Kewl dude 326 said . . . (pg 199)
Sugargrrl said . . .(pg 199)
Heather said . . . (pg 199)
As you may have guessed (or surmised from me telling you), this chapter is a bunch of fictional comments on Fang’s blog. Maybe one of them (from “Heather”) actually sounds somewhat realistic; the rest are grammatical messes even real people don’t make filled with bizarre reasoning that only comes from people like JPatterson not knowing what kids are like.
Also, all of these kids believe that there are kids with wings flying about, despite the pretty much zero evidence to support it. AKA they apparently cannot separate fact from apparent fiction.
Max explains how Angel used her mind control to make people not notice Total or Ari (Ari because he’s permanently half-wolf), get them first-class plane tickets, and extra meals to boot!
Now watch as Angel doesn’t use these ridiculous powers to, I dunno, stop the bad guys.
Then Max and Nudge get a nice moment in which Nudge is surprisingly adorable and likeable. There are good qualities to these books, even if they’re few and far in between.
Max’s group arrive in London, and
The Voice was MIA, and we were on our own.
Which was fine. I’d gotten us all this far. The Voice was a recent phenomenon, and as far as I was concerned, it could stay gone. (pg 206)
Well, let’s see. Max escaped the School because of Jeb, lived up in the mountains because of Jeb (and then had to make about zero Big Decisions when he disappeared since their house was magical), rescued Angel, went to New York, and then it was the voice from then on. That’s two and a quarter out of three books, which is pretty sizable if you ask me.
Max says they should start researching Itex, but Total of course has to interrupt:
“Whoa, whoa, hold the phone,” said Total. “We’re in London. Are you telling me we’re not going to go see the Crown Jewels?” (pg 206)
I know I sound like a broken record, but Total shouldn’t even have heard of London until the flock were heading there, let alone the Crown Jewels. Remember, he’s a dog. That lived in a cage. But apparently he’s a pop culture whiz who possesses a human consciousness!
Anyway, the rest of Max’s group pile on the idea of checking out the sights, and the voice tells Max to let them and so it is decided.
It’s like JPatterson doesn’t even want Max to have to make decisions; everything’s directed by the voice, which is just an excuse for JPatterson to control the plot independent of his characters.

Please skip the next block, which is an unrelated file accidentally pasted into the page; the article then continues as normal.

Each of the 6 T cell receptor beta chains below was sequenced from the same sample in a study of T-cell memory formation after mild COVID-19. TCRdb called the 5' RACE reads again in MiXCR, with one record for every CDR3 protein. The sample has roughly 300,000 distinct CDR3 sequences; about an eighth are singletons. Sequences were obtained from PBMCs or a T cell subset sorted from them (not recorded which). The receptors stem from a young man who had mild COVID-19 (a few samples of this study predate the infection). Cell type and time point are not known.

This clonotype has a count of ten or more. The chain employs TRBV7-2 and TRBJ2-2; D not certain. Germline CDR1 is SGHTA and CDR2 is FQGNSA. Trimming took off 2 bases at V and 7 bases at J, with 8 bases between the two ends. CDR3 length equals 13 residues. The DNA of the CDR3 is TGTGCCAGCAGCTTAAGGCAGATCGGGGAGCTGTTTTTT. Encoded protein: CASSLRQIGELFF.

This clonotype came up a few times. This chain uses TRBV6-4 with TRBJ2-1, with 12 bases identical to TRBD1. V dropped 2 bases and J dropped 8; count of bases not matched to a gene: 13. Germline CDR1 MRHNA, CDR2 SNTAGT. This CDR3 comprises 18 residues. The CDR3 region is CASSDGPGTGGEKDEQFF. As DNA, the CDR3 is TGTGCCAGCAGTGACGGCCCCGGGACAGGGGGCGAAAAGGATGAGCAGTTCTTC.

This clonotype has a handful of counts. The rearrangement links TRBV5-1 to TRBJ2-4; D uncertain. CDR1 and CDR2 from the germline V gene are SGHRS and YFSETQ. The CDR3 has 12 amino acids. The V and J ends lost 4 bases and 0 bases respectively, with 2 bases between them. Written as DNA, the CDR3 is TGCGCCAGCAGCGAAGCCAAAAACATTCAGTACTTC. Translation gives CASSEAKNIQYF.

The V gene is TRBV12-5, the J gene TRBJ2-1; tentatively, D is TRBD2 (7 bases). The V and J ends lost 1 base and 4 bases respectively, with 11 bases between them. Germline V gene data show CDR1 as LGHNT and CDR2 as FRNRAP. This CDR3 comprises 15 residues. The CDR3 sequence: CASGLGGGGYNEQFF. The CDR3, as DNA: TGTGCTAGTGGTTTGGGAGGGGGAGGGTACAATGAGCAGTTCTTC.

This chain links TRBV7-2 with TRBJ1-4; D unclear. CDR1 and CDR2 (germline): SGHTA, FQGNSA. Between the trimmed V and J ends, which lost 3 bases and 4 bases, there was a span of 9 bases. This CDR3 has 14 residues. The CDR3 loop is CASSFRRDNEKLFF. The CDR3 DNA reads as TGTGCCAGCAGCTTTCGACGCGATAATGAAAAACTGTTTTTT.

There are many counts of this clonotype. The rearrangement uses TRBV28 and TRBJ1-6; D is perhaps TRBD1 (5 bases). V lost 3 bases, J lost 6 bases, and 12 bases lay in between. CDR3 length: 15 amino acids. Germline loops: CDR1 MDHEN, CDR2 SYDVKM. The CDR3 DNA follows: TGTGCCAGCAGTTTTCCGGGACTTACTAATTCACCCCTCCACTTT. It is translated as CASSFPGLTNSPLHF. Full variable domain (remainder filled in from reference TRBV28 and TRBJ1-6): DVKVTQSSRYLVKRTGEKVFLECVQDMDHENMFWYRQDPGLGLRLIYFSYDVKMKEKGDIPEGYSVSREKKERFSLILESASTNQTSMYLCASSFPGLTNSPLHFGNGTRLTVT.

The flock check out a museum before heading over to Madame Tussauds (which, to my knowledge, is essentially a wax sculpture museum).
“I don’t know who any of these ‘famous’ people are,” said Angel, once we were inside Tussauds.
“Me neither,” said Nudge, sounding disappointed.
“Me neither,” said Ari.
“Um, I think this one is Brad Pitt,” I said, pointing. “Who knew he was this tall?”
“Who’s Brad Pitt?” Angel asked.
Total tsked and scratched behind one ear with a hind leg. “Only a world-famous movie star,” he said. “Read a paper sometimes, will you?” (pg 210)
Time to find Itex!
There office was in . . .
“Threadgill-on-Thames?” Nudge read carefully.
“It sounds like a tweed theme park,” said Angel. (pg 212)
Angel, please tell me what a tweed theme park is, because I have no idea. (And you said you didn’t know who Brad Pitt is!)
Total corrects Nudge’s pronunciation, too, because of course he does.
Max introspects for a bit, thinking about Fang, and then Nudge breaks her out of it and it’s decided that they’ll fly to the Itex office.
They’re now at the Itex office, which is dark and gloomy and used to be a prison, because of course.
Everyone prepares to enter the office, but the voice interrupts with a Hydra analogy; evidently, this office is not the actual base of Itex, and so they have to keep looking.
I’m looking at something different, though: how JPatterson managed to waste five pages on a completely pointless diversion (going to this Itex office).
So, yeah, Max randomly chooses France, and everyone wants pastries because of course.
I stifled a response–had Madame Tussauds taught them nothing?–and took off into the chilly night, kind of feeling like Harry Potter escaping from the Dursleys. Except in our world, Dursleys were everywhere, were heavily funded, and had a strong scientific bent. (pg 220)
Remember how JPatterson compared his villains to Hitler? Well, now he’s comparing Max to Harry Potter.
Los Angeles, gangbangers, huh! (pg 221)
“If they’re not the Crips or the Bloods, does that mean they’re the Cruds?” Iggy asked in all seriousness. (pg 221)
Okay, so it would seem Fang’s group have been taken in by a gang galled the Ghosts, since the gang’s leader reads Fang’s blog, and so Fang’s group get some rest at a Ghost residence.
Apparently the “go to People magazine” plan is happening now, and Fang manages to get himself, another fourteen-year-old, and an eight-year-old into the building under the guise of delivering food.
I’d let that one sink in for a moment, if I were you.
Upon reaching their destination, however, Fang completely bungles everything and security gets called.
They get thrown out, of course, but not before a wacky chase scene.
Does anyone even know what this book is about anymore?
Fang’s group are eating hot dogs when oh no, Eraser robots! They number at about 80, which makes perfect sense: when 200 fail, send 80!
I mean, what.
So, yeah. It’s a fight scene, nothing new, though it is striking how before, the flock would just hold their ground against twenty Erasers, and now they’re fighting against way more Eraser robots (which are obviously stronger).
I don’t think JPatterson understand how power creeps work.